Africa / Middle East
Reservoir Description & Regional Geology of Neocomian to Aptian Carbonates and Contemporaneous Non Carbonate Facies
The prospectivity of the South Atlantic Margin has experienced a major resurgence in recent years with the discovery of giant oil fields in Pre-Salt carbonate facies of Brazil's Santos, Campos and Espirito Santo Basins and more recently in South Angola on the West African conjugate margin. The Brazilian Pre-Salt discoveries are hosted within laterally extensive, laminated lacustrine/marine-influenced carbonates (microbialites) and associated coquina limestone facies, while initial data from the new Angolan Pre-Salt discoveries suggest a variety of lacustrine facies, including significant fractured, vuggy and permeable crystalline carbonates.
These deepwater Pre-Salt carbonates represent a new play type for the South Atlantic Margin and since little geological data has been released from the new deepwater wells, it seems imperative to ensure maximum utilization of legacy subsurface datasets, in order to fully understand the controls on carbonate development and reservoir quality preservation along the margin. This study proposes to integrate previously evaluated well log and rock data with a comprehensive suite of newly acquired log, cuttings and key core material. This extension to our Pre-Salt, West African Margin Study Report (2006), will provide a detailed and fully integrated regional assessment of the sedimentological and diagenetic characteristics of Pre-Salt carbonates and will also evaluate the complex relationship between tectonic and igneous activity and sedimentation patterns within the syn-rift basins from this region.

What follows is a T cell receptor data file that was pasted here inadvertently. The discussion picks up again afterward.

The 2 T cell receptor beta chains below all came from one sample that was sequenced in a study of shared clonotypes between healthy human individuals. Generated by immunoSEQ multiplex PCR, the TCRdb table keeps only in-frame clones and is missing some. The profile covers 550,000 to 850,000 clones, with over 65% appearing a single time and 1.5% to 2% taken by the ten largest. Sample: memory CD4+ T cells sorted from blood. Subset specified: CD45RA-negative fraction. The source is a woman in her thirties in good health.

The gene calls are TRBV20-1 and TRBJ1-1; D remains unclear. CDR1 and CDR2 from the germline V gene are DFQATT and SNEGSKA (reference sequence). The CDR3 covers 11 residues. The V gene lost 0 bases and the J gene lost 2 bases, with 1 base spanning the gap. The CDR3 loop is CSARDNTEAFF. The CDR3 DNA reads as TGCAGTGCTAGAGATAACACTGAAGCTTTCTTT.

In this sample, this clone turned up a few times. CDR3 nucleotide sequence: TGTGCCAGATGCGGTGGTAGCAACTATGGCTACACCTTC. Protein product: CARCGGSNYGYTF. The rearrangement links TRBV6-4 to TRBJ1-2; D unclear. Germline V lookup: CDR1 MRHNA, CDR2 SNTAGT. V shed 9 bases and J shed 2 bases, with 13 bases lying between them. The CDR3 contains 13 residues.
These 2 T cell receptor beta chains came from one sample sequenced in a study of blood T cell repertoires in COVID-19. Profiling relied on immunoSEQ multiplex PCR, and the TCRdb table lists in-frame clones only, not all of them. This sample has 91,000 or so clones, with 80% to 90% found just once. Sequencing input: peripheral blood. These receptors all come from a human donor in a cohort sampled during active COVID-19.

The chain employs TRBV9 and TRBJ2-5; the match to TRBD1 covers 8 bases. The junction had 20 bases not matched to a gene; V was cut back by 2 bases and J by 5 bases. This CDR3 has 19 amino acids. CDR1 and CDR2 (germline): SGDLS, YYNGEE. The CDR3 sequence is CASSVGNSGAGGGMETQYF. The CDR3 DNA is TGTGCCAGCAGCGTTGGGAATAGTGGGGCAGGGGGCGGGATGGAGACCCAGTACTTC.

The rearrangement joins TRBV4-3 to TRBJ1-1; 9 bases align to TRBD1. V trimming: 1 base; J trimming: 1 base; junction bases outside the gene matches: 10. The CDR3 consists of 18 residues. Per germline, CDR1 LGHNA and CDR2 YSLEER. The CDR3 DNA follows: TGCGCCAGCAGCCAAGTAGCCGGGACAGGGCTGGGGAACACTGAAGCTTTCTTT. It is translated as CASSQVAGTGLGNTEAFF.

The new dataset incorporates key wells from onshore and offshore Angola, including core material from Pre-Salt carbonates in the Benguela Basin, updip from the recent deepwater discoveries and new prospects and also cuttings and log material from onshore wells, which will allow us to evaluate the factors controlling facies development within the anomalous Barremian Salt Basin in Angola. In addition, a new look at key carbonate units from Congo and Gabon, in particular, more detailed evaluation of the carbonate and evaporite facies of the Aptian Vembo Formation will provide valuable insights into the Pre-Salt carbonate potential of the West African margin north of Angola. Finally, the inclusion of five wells from Equatorial Guinea will provide increased knowledge of the thick Aptian to early Albian lacustrine carbonates present in the northern part of the region, and will allow comparison of late-rift sedimentation trends in transform versus rifted segments of the South Atlantic Margin.